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Faced with the prospect of lower take-home pay, many Americans have a hard time seeing the value of HSAs, FSAs, emergency savings, or similar accounts available through their employer.


While the trend is discouraging, it also represents an opportunity for strategic and forward-thinking organizations to make a big difference in their employees’ lives.

Enrollment in health savings account (HSA)-eligible health plans now covers nearly 3 in 10 employees in the U.S. Unfortunately, only one-half of HSA owners actually contribute to their accounts.

Meanwhile, other consumer-directed accounts are similarly underfunded and underutilized. These include flexible spending accounts (FSAs), savings goal accounts, commuter accounts and others that support holistic employee financial well-being.

Why the aversion to putting money aside?

Eighty percent of Americans now report they live paycheck to paycheck, making the prospect of even lower take-home pay a non-starter. Worse, many are already “in the hole.” The average American's total credit card balance exceeds $5,500 (30% of their total available credit limit). And, 25% of adults admit they do not pay all their bills on time while a full 8% have debts in collections.

With only five states mandating a personal finance course in high school, historically low levels of financial literacy and poor spending habits should come as no surprise. But the American worker must also contend with factors that are well beyond their control, including long-term financial obligations they could not have imagined 10 or 20 years ago.

Millennials are burdened with crushing student loan debt. Gen X'ers are struggling to put their own kids through college while trying to pay off the house. And, many Boomers who were looking forward to retirement may find themselves looking for work to supplement their meager retirement savings.

Opportunity knocks

Regardless of the underlying causes of Americans’ poor financial health or societal trends, employers are uniquely qualified to help employees see the value of using and maximizing the consumer-directed accounts available to them.

Those who go out of their way to ensure employees are making the most of these important benefits will demonstrate that they have their employees’ best interests at heart. In fact, 67% of employees say they would be attracted to an employer who cares more about their financial well-being. Just as important, investing in employee financial well-being can also decrease losses in productivity due to financial stressors.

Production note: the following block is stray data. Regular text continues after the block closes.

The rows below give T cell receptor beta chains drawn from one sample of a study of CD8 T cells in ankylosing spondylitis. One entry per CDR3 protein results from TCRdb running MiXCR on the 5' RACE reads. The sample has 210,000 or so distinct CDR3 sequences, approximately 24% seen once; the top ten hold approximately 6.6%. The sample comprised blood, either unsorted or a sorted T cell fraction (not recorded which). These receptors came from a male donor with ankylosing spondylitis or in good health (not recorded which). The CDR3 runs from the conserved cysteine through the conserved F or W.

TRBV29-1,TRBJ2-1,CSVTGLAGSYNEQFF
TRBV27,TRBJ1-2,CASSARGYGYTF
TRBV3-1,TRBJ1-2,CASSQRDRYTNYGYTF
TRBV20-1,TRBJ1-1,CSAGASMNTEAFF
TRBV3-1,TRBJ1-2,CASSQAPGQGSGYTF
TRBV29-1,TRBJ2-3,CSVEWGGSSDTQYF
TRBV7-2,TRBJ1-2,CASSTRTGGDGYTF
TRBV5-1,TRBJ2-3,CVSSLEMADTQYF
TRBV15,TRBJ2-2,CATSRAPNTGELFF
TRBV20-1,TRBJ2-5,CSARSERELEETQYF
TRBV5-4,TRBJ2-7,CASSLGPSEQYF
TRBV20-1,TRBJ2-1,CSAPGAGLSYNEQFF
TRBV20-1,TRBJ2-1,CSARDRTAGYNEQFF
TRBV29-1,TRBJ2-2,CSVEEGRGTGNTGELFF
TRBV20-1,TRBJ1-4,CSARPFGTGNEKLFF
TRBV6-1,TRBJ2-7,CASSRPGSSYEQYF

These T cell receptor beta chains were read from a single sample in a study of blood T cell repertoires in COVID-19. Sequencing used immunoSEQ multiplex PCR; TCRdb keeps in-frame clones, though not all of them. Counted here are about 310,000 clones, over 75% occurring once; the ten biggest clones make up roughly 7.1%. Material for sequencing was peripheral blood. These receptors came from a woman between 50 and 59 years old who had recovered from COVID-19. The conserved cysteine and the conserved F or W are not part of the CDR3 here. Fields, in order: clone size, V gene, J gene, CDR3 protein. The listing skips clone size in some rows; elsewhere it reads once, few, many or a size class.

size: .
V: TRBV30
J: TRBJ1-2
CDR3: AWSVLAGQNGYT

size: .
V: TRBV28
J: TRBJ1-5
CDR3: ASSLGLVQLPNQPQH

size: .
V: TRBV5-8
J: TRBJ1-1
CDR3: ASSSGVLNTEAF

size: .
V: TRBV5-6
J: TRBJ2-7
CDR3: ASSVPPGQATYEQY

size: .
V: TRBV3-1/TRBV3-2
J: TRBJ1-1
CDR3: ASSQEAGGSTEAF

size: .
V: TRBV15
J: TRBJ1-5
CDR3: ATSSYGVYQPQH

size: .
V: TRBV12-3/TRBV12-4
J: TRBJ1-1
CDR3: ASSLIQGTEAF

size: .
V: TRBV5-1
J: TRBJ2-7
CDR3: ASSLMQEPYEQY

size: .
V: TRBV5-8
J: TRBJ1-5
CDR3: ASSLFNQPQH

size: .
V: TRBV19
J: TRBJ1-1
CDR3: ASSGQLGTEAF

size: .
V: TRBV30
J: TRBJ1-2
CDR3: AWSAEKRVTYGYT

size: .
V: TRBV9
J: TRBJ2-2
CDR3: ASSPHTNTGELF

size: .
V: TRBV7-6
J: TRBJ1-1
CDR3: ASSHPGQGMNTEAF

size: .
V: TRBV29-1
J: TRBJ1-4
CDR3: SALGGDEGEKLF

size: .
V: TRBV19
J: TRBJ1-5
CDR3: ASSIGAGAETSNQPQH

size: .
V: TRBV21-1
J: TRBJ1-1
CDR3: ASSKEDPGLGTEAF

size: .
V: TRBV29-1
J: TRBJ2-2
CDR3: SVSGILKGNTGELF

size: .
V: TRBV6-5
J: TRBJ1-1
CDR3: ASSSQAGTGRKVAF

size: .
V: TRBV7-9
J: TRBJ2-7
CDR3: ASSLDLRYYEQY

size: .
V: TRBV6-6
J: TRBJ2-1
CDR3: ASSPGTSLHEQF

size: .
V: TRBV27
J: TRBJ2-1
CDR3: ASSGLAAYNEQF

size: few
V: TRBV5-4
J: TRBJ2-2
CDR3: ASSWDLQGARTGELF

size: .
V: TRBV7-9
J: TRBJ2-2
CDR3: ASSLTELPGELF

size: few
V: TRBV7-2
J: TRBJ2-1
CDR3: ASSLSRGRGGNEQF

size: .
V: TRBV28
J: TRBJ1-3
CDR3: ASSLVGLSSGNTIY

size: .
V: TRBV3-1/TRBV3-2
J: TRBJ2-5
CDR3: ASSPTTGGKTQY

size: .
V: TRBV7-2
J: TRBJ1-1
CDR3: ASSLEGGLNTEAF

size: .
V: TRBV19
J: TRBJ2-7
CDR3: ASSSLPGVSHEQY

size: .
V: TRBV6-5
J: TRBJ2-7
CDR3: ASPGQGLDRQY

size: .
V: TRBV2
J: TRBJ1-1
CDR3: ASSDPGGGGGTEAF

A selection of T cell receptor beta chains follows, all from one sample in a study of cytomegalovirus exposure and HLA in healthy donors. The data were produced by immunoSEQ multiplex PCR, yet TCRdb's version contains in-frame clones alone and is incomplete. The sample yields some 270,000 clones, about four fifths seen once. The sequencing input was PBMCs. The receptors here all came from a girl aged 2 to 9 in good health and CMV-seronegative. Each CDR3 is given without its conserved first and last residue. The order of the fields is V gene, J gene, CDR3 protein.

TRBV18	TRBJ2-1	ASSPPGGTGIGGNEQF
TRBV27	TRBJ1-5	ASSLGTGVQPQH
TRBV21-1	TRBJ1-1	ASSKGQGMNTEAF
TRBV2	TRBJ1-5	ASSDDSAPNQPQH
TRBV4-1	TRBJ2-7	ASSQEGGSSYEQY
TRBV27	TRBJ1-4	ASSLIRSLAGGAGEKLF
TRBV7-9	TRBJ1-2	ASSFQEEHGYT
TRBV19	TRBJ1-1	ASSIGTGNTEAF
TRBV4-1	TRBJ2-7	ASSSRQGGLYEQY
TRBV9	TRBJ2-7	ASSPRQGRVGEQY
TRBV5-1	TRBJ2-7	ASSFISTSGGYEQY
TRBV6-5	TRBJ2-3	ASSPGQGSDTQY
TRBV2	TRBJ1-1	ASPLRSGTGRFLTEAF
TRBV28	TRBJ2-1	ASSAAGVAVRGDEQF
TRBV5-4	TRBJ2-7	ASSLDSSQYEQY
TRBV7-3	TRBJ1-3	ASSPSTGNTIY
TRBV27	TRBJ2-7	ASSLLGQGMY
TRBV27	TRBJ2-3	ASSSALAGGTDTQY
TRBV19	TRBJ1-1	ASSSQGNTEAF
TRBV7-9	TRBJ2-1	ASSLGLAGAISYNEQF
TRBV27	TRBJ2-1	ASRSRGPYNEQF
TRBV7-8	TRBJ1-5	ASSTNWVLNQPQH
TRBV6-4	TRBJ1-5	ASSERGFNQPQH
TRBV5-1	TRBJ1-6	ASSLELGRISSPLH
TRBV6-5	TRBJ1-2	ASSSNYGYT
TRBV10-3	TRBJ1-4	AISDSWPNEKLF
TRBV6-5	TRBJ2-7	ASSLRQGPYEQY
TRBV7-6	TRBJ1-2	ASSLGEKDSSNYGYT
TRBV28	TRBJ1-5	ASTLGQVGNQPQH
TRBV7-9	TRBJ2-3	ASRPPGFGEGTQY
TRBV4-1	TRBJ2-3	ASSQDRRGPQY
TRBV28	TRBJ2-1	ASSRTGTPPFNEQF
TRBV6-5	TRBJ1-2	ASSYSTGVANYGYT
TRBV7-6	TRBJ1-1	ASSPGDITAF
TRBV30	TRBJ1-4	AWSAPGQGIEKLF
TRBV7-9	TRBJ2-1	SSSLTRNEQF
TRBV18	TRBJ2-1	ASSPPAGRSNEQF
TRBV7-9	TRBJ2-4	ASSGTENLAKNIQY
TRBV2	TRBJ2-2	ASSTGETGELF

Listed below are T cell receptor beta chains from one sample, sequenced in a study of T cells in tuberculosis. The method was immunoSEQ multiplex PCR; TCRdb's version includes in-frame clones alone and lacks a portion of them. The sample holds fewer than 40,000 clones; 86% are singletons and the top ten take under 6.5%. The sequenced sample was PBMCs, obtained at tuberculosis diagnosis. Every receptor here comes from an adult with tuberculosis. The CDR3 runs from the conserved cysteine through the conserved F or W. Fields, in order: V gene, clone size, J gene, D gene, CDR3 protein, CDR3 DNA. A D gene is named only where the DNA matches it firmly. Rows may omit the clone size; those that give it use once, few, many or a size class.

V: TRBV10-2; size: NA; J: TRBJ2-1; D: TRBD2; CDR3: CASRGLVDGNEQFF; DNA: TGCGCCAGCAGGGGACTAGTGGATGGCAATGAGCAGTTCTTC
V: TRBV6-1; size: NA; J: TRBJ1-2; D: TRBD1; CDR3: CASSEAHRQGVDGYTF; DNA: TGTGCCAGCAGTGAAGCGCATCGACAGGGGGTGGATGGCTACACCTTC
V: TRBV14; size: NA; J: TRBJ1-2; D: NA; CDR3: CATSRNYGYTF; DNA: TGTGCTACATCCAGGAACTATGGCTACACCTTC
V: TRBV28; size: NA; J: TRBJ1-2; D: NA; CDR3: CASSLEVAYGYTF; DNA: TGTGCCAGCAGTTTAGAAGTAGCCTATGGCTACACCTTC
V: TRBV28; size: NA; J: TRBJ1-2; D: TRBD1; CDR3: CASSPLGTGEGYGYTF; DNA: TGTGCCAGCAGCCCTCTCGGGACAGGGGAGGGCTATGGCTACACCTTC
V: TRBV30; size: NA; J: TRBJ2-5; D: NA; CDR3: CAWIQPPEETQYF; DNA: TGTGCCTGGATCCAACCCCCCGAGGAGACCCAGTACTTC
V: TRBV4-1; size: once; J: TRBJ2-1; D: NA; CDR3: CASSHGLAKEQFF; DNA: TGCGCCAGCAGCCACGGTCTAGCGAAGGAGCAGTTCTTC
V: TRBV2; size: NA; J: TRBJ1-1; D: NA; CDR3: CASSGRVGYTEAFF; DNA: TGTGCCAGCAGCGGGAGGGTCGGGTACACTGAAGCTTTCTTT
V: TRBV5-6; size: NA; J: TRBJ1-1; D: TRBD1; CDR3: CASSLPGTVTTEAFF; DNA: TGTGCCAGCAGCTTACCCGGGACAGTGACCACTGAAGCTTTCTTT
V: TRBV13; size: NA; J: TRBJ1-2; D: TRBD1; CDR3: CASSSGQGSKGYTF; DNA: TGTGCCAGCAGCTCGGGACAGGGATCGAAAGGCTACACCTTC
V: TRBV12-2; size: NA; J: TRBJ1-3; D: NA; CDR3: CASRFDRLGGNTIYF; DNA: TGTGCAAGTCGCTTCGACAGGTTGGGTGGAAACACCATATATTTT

The right tools can help

Whether you offer an HSA with your high-deductible health plan, an FSA for health or dependent care, automatic savings contributions for emergencies, commuter accounts, or all the above, having the right tools can make all the difference. Here are three tips for ensuring success.

  1. Make enrolling easy. For many employees, benefits engagement peaks during annual enrollment and then drops off the radar. Healthy employees, especially Millennials and Gen Zs, may only have one or two claims all year, making it less likely they’ll proactively manage contributions. While you have their attention during annual enrollment, provide employees with the path of least resistance to enrolling in their consumer-directed accounts. Systems that interface seamlessly with your benefits administration platform are best suited for this. Some even offer automatic enrollment based on certain criteria, such as selecting a high-deductible health plan or the employer’s willingness to help fund HSAs. Those that require the employee to leave the system or enroll later will result in much lower participation rates.
  2. Provide ongoing educational support. Because of the connection many consumer-directed accounts have with health and welfare benefits, those that are integrated into your enrollment platform and total rewards solution offer more educational opportunities than stand-alone products. Look for a vendor with a robust set of educational tools, such as a recommendation engine, modeling calculators, and marketing tools. Providers who use third-party systems may offer single-sign-on (SSO) capability but still require the user to go back and forth between screens resulting in poor utilization rates and lower engagement overall.
  3. Aim for a single experience across all accounts. As the complexity of consumer-directed accounts increases, every effort to make things simple for you, your team, and your employees is an investment in saving time and reducing confusion, stress, and calls to your office. Look for a vendor who can offer one card, one online and mobile experience, and one support model for both enrollment and consumer accounts. Make sure they support your current and future combination of accounts, including FSA, HSA, HRA, emergency savings, dependent care, commuter, retiree or premium reimbursement, incentive accounts, and more.

Ready to learn more about the most effective way to deliver and administer consumer-directed accounts? Read our e-book below. 

Consumer-Directed Accounts

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